Each game has a few minor differences but both play out the same way. You start each level with a semi automatic plasma blaster that can be charged up into a devastating blast. Each level has you dodging bullets, enemies, and crafty level designs. More often than not, the bullet fire will be the least of your problems. Almost each level has its own special way of impeding your progress but the problem is that both R-Type I and R-Type II utilize some of the same hazards. Both games have you assaulting ships, enemies that make walls, and both final bosses have this weird homing thing that I, upon retrospect, loathe. After playing through one and starting the other you will find yourself saying, “Didn’t I see that before?”
As you progress through each level you will find power ups: speed, shields, missiles, and special weapons. The first special weapon you pick up brings the force onto the battlefield. This is a smaller orb like ship that flies in front of your ship, firing when you do. It fires the standard plasma bolts, and as you pick up more special weapons, the bolts will fire in different directions. The crux of the force is that it can be docked to the front or the back of the ship by running into it. After it is docked on the ship your ship begins to shoot a more powerful beam from the direction the force is facing. This gives your ship the ability to shoot backwards or focus stronger shots forward. The force acts as a shield as well, absorbing any bullets that come into contact with it. Pushing X will detach/call the force so the player can maximize firepower in any situation.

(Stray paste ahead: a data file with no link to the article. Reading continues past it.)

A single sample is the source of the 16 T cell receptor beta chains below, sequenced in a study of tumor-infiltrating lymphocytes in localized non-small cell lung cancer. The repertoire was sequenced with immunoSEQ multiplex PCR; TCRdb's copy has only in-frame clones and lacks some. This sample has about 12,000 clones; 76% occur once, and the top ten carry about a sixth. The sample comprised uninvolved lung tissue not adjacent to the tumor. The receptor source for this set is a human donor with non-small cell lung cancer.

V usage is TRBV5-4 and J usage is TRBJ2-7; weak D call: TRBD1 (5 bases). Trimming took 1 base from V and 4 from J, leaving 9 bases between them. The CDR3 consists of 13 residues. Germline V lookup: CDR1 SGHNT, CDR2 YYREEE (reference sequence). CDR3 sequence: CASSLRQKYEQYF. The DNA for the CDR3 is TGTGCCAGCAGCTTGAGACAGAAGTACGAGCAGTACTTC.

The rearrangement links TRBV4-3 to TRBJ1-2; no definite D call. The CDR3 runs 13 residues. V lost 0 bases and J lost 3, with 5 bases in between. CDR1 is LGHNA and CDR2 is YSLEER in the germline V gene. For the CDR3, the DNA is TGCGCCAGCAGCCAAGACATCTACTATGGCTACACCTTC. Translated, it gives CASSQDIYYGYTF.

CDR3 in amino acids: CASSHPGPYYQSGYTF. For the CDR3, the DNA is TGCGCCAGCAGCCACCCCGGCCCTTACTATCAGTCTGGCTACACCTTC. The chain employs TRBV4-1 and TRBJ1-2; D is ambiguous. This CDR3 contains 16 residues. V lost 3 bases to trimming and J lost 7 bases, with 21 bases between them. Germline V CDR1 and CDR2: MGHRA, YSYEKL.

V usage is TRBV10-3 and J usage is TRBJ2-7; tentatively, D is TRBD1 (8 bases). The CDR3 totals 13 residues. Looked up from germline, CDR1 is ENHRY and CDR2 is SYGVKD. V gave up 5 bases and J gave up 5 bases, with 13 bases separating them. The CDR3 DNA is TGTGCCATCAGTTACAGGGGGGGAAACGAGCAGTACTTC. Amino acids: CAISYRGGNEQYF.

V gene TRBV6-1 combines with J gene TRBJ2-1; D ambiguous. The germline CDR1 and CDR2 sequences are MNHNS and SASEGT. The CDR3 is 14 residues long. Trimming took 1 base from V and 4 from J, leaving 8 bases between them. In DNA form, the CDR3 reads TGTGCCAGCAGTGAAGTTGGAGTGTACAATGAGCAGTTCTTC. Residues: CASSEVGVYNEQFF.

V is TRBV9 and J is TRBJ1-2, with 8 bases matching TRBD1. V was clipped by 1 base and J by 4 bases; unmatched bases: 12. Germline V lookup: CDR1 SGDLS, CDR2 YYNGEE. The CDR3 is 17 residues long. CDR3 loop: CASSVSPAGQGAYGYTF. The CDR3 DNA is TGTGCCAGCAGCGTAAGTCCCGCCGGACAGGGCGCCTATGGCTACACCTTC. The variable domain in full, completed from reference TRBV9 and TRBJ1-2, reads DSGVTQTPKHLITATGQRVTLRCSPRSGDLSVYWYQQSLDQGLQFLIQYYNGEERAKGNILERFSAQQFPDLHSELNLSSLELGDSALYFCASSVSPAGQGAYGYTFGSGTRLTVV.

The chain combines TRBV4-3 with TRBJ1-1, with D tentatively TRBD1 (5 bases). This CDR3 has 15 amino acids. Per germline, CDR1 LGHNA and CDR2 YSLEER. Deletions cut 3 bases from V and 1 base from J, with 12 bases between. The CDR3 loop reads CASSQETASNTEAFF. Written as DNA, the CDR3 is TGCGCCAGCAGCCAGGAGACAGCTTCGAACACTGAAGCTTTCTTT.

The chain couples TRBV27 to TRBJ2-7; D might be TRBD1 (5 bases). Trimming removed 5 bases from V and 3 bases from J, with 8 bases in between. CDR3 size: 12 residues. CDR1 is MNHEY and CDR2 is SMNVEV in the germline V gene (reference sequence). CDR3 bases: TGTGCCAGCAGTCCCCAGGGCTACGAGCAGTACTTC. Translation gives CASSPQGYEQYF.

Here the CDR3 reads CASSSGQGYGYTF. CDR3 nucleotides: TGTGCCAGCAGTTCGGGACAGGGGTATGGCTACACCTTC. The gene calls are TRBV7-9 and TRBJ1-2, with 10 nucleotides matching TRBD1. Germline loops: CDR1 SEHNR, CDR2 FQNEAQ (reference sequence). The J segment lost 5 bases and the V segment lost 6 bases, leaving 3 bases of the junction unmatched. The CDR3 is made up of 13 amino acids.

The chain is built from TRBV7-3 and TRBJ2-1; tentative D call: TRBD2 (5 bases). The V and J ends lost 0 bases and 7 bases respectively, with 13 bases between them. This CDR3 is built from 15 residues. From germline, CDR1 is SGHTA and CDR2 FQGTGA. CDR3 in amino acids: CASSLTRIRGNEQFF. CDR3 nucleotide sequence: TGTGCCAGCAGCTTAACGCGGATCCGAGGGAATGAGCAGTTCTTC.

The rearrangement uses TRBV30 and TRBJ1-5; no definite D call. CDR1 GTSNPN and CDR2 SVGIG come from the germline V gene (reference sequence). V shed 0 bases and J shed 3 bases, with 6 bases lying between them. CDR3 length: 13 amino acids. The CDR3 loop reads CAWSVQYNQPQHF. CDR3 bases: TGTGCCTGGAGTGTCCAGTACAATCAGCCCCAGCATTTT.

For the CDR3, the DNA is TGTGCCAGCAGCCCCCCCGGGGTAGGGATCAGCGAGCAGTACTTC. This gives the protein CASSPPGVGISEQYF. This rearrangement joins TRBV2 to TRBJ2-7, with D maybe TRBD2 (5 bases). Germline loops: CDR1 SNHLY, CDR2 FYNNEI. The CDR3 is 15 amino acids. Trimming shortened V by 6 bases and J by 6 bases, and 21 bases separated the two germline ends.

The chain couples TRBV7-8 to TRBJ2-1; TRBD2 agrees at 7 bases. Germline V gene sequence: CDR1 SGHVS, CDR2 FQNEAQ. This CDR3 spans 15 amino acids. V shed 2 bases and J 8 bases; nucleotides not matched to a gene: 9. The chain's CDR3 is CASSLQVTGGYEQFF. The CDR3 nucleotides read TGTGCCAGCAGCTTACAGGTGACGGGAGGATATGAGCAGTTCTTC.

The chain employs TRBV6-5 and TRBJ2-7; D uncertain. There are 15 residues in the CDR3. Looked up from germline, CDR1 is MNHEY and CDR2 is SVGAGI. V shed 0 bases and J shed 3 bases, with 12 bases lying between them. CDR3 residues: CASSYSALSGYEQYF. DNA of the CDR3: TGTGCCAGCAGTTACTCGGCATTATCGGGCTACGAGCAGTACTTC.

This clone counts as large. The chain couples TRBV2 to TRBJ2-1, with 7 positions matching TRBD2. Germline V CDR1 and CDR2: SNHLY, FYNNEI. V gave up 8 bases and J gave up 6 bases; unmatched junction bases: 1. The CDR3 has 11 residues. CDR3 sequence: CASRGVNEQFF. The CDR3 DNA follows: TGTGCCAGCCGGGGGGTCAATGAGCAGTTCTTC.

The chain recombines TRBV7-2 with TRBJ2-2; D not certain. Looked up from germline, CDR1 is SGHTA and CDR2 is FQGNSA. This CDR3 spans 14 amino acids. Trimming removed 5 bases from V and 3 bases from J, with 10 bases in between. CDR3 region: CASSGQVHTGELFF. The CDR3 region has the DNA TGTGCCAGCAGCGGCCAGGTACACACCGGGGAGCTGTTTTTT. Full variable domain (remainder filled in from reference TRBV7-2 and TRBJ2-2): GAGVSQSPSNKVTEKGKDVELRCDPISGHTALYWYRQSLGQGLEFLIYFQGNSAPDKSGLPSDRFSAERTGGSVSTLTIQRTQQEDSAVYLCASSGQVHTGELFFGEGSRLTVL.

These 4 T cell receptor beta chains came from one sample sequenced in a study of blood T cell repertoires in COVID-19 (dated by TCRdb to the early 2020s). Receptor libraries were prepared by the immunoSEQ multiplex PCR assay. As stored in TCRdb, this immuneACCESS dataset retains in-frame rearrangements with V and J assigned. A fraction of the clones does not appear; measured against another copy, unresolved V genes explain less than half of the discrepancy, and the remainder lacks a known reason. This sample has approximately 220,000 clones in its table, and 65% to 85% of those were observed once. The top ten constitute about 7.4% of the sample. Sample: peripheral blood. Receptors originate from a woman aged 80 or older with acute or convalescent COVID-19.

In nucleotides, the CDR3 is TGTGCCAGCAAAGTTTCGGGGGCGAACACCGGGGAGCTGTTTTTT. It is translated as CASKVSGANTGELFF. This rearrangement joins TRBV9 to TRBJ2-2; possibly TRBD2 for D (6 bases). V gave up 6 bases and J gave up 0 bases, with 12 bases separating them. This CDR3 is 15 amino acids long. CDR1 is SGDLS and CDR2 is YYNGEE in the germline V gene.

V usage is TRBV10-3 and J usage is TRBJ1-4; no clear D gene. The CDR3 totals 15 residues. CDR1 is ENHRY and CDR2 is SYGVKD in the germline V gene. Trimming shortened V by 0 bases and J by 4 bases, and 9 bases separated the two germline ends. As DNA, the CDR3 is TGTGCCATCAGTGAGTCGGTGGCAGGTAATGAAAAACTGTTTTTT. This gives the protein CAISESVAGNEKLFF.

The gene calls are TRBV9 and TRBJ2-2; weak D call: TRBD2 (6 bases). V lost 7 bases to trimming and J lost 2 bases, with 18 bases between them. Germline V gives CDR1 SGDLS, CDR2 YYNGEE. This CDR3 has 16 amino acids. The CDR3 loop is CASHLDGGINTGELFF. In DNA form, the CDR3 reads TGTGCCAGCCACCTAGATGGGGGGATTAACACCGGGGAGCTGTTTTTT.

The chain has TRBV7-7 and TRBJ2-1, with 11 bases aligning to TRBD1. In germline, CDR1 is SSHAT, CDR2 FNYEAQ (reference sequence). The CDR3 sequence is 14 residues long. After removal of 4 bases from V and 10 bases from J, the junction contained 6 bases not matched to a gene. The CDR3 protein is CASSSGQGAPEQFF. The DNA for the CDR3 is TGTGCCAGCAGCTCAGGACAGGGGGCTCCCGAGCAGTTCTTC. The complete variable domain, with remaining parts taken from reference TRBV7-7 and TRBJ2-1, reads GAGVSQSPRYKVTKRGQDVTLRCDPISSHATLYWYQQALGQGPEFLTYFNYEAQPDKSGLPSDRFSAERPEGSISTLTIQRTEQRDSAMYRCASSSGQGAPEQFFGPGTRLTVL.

So, is RTD worth it? With a hefty price tag of 1200 points ($15) I will have to say yes and no. Combined, both games offer 14 stages of deliciously hardcore side scrolling shooter action with two different graphical modes, two different difficulty modes, and an online and offline co-op. The game looks and sounds great (retro tracks!) but the classic mode will take average players weeks, maybe months to complete, and completing the game on infinite mode takes only an hour, and doesn’t feel like an accomplishment at all. Because the game is either too easy or too hard I can recommend it to fans of the R-Type series, or any other side scrolling shooters, but casual gamers should stay away.
The Aegis Wing style 3D graphics look great, and the 2D graphics are a faithful port. Switching them on the fly is icing on the cake.
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A difficulty disorder limits the games accessibility. Its either too hard, or too easy.
The retro tracks are crisp, but like the old days, they tend to repeat themselves.
If you can handle the classic mode, it will take you months to master. The infinite mode makes the game too short and not challenging at all. Co-op adds replay value, but not enough to save it.
Its a bit too expensive for what you get. A entertaining ardous romp for the hardcore, an hour distraction for everyone else.